BASW demands action on poverty and social care reform in letter to new Health Secretary

BASW writes to Sajid Javid as he replaces Matt Hancock in his new role as secretary of State for Health and Social Care.

29/06/21

BASW demands action on poverty and social care reform in letter to new Health Secretary

The letter from the British Association of Social Workers (BASW) aims to bring the new secretary’s attention to address the key issues facing social work.

The letter from BASW to Sajid Javid outlined some of the main areas which need action, including the wellbeing of social work staff, recognition of values and ethics, and tackling the causes of social work crisis intervention.

BASW emphasised the importance of social work, including the “vital role” social workers have for children, families, and adults in need, providing stability and wellbeing to the society, particularly throughout pandemic.

On the issue of staff wellbeing, the letter noted that social workers had been the “forgotten frontline” during COVID-19 and that the long-term effects of COVID-19 on the public, both mentally and physically, will be felt by social workers both on a personal level and professionally as their caseloads increase.

The letter also confirmed that BASW are joining the many organisations calling for an inquiry into the Government’s handling of COVID-19, supporting the call for a rapid review by COVID-19 Bereaved Families for Justice.

“Families and communities will feel the impact of the people we have lost for years to come. It is also important that a review is carried out so that we can plan for the future,” BASW said.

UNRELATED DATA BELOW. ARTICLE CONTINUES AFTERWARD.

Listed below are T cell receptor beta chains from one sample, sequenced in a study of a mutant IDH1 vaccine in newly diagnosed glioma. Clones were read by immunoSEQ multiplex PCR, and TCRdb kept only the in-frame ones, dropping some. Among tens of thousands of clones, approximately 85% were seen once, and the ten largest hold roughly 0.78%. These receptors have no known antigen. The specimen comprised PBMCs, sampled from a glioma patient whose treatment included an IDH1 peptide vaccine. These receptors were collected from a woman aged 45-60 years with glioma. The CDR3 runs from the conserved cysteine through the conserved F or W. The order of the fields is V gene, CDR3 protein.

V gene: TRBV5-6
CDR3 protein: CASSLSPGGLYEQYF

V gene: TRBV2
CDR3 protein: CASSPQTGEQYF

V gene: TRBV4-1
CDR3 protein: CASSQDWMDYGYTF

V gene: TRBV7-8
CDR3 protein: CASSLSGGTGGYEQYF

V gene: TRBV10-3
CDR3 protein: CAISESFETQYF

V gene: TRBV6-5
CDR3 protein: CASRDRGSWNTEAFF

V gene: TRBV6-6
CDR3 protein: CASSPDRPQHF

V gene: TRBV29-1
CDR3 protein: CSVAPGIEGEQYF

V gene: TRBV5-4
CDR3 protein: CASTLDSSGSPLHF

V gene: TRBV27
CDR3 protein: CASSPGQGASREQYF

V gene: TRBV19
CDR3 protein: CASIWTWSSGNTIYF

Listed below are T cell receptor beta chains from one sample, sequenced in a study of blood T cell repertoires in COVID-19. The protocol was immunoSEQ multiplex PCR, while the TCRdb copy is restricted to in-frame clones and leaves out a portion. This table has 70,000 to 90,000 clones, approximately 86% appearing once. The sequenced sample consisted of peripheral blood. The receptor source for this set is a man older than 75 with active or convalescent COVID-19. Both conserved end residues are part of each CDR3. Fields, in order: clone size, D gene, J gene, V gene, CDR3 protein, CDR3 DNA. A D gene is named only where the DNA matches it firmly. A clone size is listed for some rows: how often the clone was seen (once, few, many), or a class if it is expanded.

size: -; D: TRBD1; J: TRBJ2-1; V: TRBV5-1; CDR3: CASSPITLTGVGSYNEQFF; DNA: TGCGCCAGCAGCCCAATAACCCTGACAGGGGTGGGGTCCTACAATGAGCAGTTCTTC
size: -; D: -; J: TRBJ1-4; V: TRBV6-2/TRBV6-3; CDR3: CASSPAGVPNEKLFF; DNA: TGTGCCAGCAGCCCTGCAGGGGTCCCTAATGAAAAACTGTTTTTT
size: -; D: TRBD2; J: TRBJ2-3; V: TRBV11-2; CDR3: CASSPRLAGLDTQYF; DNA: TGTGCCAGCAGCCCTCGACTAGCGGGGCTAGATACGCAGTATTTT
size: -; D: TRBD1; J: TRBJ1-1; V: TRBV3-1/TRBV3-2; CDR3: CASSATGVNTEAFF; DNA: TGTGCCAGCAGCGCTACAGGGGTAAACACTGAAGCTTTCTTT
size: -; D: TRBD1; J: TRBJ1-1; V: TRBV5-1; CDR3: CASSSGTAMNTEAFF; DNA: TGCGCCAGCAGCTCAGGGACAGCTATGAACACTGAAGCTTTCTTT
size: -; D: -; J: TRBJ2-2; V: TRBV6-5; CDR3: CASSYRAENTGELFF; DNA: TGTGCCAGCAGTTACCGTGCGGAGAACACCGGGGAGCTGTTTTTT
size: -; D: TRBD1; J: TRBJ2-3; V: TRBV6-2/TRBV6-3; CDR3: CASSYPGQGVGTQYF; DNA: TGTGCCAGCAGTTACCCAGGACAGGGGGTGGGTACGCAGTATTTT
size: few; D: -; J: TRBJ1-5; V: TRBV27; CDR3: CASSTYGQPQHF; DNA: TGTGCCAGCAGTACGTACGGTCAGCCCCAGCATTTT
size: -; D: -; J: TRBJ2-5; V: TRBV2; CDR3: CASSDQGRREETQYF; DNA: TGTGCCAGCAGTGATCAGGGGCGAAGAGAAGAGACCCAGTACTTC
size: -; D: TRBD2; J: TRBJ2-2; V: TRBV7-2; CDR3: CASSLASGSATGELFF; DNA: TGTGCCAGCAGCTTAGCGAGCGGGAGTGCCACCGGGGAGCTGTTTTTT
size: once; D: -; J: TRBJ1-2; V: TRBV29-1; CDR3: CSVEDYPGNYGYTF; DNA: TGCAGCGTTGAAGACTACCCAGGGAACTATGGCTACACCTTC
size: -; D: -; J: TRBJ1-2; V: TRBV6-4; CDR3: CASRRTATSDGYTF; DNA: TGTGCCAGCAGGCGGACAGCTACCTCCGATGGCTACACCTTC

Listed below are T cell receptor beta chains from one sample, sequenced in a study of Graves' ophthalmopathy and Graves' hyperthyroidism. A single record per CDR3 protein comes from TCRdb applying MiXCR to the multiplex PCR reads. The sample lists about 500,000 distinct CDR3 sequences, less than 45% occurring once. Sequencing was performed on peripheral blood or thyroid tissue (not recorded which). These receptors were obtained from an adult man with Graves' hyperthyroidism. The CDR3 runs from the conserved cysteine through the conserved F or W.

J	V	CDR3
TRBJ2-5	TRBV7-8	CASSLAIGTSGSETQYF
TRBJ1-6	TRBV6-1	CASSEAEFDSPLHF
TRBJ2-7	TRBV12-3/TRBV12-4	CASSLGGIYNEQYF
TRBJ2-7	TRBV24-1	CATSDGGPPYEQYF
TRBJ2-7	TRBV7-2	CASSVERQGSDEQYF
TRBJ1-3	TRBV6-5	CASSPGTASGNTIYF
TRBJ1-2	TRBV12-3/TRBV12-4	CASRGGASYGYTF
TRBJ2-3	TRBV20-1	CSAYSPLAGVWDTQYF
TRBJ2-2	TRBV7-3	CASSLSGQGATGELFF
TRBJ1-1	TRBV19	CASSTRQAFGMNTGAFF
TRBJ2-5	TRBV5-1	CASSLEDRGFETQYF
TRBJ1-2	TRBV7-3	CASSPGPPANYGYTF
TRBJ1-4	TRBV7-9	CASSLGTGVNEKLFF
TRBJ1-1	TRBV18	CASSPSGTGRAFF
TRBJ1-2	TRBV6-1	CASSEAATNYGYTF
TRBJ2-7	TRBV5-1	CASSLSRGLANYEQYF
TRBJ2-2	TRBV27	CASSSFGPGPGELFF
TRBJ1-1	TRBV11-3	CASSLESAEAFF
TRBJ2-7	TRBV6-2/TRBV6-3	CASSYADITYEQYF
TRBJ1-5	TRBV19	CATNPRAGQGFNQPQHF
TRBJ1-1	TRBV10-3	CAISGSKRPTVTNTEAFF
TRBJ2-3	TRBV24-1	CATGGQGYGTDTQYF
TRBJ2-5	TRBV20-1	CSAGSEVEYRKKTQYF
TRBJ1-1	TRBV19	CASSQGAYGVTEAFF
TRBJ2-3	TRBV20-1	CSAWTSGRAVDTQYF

The letter also addresses the importance of tackling the causes of social work crisis intervention, highlighting the effects of poverty and homelessness. It emphasises that tackling food poverty should be a core ambition of local and national government, stating that the increase in the number of people using foodbanks is “a national scandal” and the causes of it should be a “policy priority”.

The letter also noted the “oppressive and unequal” system that social workers operate within, highlighting the importance that of politicians promoting, supporting, and legislating for the embedding of anti-oppressive and anti-racist standards and practice in all stages of education.

Also emphasised was the importance in putting social workers and people with lived experience at the heart of the Government’s decision making.

“When making policies, it is essential that those it directly impacts are involved in the development,” the letter states. “Local authorities should not be making decisions about people, without their input. Decision-makers should bring a broad range of voices to every table to prevent policies and approaches from excluding people.”

Maris Stratulis, National Director of BASW, England, and Dr Ruth Allen, BASW CEO said that despite other issues outlined in the letter, the main challenge the Government faces is social care reform.

“Small changes will only amount to a plaster that will not achieve the significant change that is needed,” they said, adding: “Reform will require not just significant funding and resource, but a genuine appetite for it. We hope that you will enthusiastically take up this challenge and give the people of this country the long-awaited reform that is so desperately needed.”

The previous Health Secretary Matt Hancock resigned from his role last week after being caught on camera having an affair with his aide Gina Coladangelo, breaking his own lockdown guidance.



Hancock said in his resignation letter the “last thing [he] would want is for [his] private life to distract attention from the single-minded focus that is leading us out of this crisis.”


Starting his new role, the new Secretary of State for Health and Social Care, Sajid Javid said he was “incredibly honoured” to take up the post, particularly given the important moment for the recovery from COVID-19.


“This position comes with a huge responsibility and I will do everything I can to deliver for the people of this great country.”

The British Medical Association said that Sajid Javid had “probably the most daunting in-tray that any secretary of state of health has ever inherited” as he takes over his new role from Matt Hancock.

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